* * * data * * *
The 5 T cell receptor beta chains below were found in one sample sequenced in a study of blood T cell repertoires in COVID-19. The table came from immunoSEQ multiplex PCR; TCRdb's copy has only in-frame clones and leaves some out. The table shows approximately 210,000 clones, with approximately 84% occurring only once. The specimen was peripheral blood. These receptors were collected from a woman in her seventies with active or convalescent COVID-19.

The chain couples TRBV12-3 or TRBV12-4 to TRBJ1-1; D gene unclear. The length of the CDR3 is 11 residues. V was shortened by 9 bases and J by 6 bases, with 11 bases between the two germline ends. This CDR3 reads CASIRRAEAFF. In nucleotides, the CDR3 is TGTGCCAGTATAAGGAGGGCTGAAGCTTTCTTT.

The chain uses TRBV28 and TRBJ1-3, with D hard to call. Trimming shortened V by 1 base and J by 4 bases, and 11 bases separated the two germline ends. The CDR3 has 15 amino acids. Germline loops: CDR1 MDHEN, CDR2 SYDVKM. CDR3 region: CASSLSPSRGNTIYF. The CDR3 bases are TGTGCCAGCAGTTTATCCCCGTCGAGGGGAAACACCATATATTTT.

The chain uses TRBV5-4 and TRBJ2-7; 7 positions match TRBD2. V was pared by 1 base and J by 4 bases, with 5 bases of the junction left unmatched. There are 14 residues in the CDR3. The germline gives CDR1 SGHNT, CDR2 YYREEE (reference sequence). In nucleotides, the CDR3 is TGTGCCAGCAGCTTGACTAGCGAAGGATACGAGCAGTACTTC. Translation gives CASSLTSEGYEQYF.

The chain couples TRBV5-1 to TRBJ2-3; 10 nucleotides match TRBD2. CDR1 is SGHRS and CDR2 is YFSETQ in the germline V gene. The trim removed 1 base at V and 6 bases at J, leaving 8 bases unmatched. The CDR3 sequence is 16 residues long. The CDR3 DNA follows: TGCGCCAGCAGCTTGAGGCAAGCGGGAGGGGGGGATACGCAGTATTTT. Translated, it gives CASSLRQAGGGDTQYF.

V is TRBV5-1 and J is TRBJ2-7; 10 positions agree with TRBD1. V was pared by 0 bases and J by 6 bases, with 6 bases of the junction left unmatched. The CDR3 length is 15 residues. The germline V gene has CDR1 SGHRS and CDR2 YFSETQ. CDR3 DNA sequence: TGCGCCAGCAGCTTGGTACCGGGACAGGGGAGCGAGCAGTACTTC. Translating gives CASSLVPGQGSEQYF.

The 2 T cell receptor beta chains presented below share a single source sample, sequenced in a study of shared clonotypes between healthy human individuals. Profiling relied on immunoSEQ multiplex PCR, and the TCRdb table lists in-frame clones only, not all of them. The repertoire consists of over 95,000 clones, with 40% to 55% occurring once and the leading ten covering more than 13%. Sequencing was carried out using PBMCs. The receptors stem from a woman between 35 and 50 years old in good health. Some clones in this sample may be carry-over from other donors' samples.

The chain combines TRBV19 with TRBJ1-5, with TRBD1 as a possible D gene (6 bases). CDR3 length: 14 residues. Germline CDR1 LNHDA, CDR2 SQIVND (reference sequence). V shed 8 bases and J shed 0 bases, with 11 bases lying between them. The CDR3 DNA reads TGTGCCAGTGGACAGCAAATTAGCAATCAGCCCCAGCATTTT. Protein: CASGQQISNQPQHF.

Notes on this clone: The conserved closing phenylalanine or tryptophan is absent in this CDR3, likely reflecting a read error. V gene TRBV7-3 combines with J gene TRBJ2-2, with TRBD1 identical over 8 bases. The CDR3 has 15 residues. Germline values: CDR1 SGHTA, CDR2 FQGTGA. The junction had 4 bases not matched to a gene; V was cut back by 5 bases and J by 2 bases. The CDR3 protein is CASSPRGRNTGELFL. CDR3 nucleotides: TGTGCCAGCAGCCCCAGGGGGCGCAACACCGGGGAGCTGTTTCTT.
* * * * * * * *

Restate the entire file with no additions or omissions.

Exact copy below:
The 5 T cell receptor beta chains below were found in one sample sequenced in a study of blood T cell repertoires in COVID-19. The table came from immunoSEQ multiplex PCR; TCRdb's copy has only in-frame clones and leaves some out. The table shows approximately 210,000 clones, with approximately 84% occurring only once. The specimen was peripheral blood. These receptors were collected from a woman in her seventies with active or convalescent COVID-19.

The chain couples TRBV12-3 or TRBV12-4 to TRBJ1-1; D gene unclear. The length of the CDR3 is 11 residues. V was shortened by 9 bases and J by 6 bases, with 11 bases between the two germline ends. This CDR3 reads CASIRRAEAFF. In nucleotides, the CDR3 is TGTGCCAGTATAAGGAGGGCTGAAGCTTTCTTT.

The chain uses TRBV28 and TRBJ1-3, with D hard to call. Trimming shortened V by 1 base and J by 4 bases, and 11 bases separated the two germline ends. The CDR3 has 15 amino acids. Germline loops: CDR1 MDHEN, CDR2 SYDVKM. CDR3 region: CASSLSPSRGNTIYF. The CDR3 bases are TGTGCCAGCAGTTTATCCCCGTCGAGGGGAAACACCATATATTTT.

The chain uses TRBV5-4 and TRBJ2-7; 7 positions match TRBD2. V was pared by 1 base and J by 4 bases, with 5 bases of the junction left unmatched. There are 14 residues in the CDR3. The germline gives CDR1 SGHNT, CDR2 YYREEE (reference sequence). In nucleotides, the CDR3 is TGTGCCAGCAGCTTGACTAGCGAAGGATACGAGCAGTACTTC. Translation gives CASSLTSEGYEQYF.

The chain couples TRBV5-1 to TRBJ2-3; 10 nucleotides match TRBD2. CDR1 is SGHRS and CDR2 is YFSETQ in the germline V gene. The trim removed 1 base at V and 6 bases at J, leaving 8 bases unmatched. The CDR3 sequence is 16 residues long. The CDR3 DNA follows: TGCGCCAGCAGCTTGAGGCAAGCGGGAGGGGGGGATACGCAGTATTTT. Translated, it gives CASSLRQAGGGDTQYF.

V is TRBV5-1 and J is TRBJ2-7; 10 positions agree with TRBD1. V was pared by 0 bases and J by 6 bases, with 6 bases of the junction left unmatched. The CDR3 length is 15 residues. The germline V gene has CDR1 SGHRS and CDR2 YFSETQ. CDR3 DNA sequence: TGCGCCAGCAGCTTGGTACCGGGACAGGGGAGCGAGCAGTACTTC. Translating gives CASSLVPGQGSEQYF.

The 2 T cell receptor beta chains presented below share a single source sample, sequenced in a study of shared clonotypes between healthy human individuals. Profiling relied on immunoSEQ multiplex PCR, and the TCRdb table lists in-frame clones only, not all of them. The repertoire consists of over 95,000 clones, with 40% to 55% occurring once and the leading ten covering more than 13%. Sequencing was carried out using PBMCs. The receptors stem from a woman between 35 and 50 years old in good health. Some clones in this sample may be carry-over from other donors' samples.

The chain combines TRBV19 with TRBJ1-5, with TRBD1 as a possible D gene (6 bases). CDR3 length: 14 residues. Germline CDR1 LNHDA, CDR2 SQIVND (reference sequence). V shed 8 bases and J shed 0 bases, with 11 bases lying between them. The CDR3 DNA reads TGTGCCAGTGGACAGCAAATTAGCAATCAGCCCCAGCATTTT. Protein: CASGQQISNQPQHF.

Notes on this clone: The conserved closing phenylalanine or tryptophan is absent in this CDR3, likely reflecting a read error. V gene TRBV7-3 combines with J gene TRBJ2-2, with TRBD1 identical over 8 bases. The CDR3 has 15 residues. Germline values: CDR1 SGHTA, CDR2 FQGTGA. The junction had 4 bases not matched to a gene; V was cut back by 5 bases and J by 2 bases. The CDR3 protein is CASSPRGRNTGELFL. CDR3 nucleotides: TGTGCCAGCAGCCCCAGGGGGCGCAACACCGGGGAGCTGTTTCTT.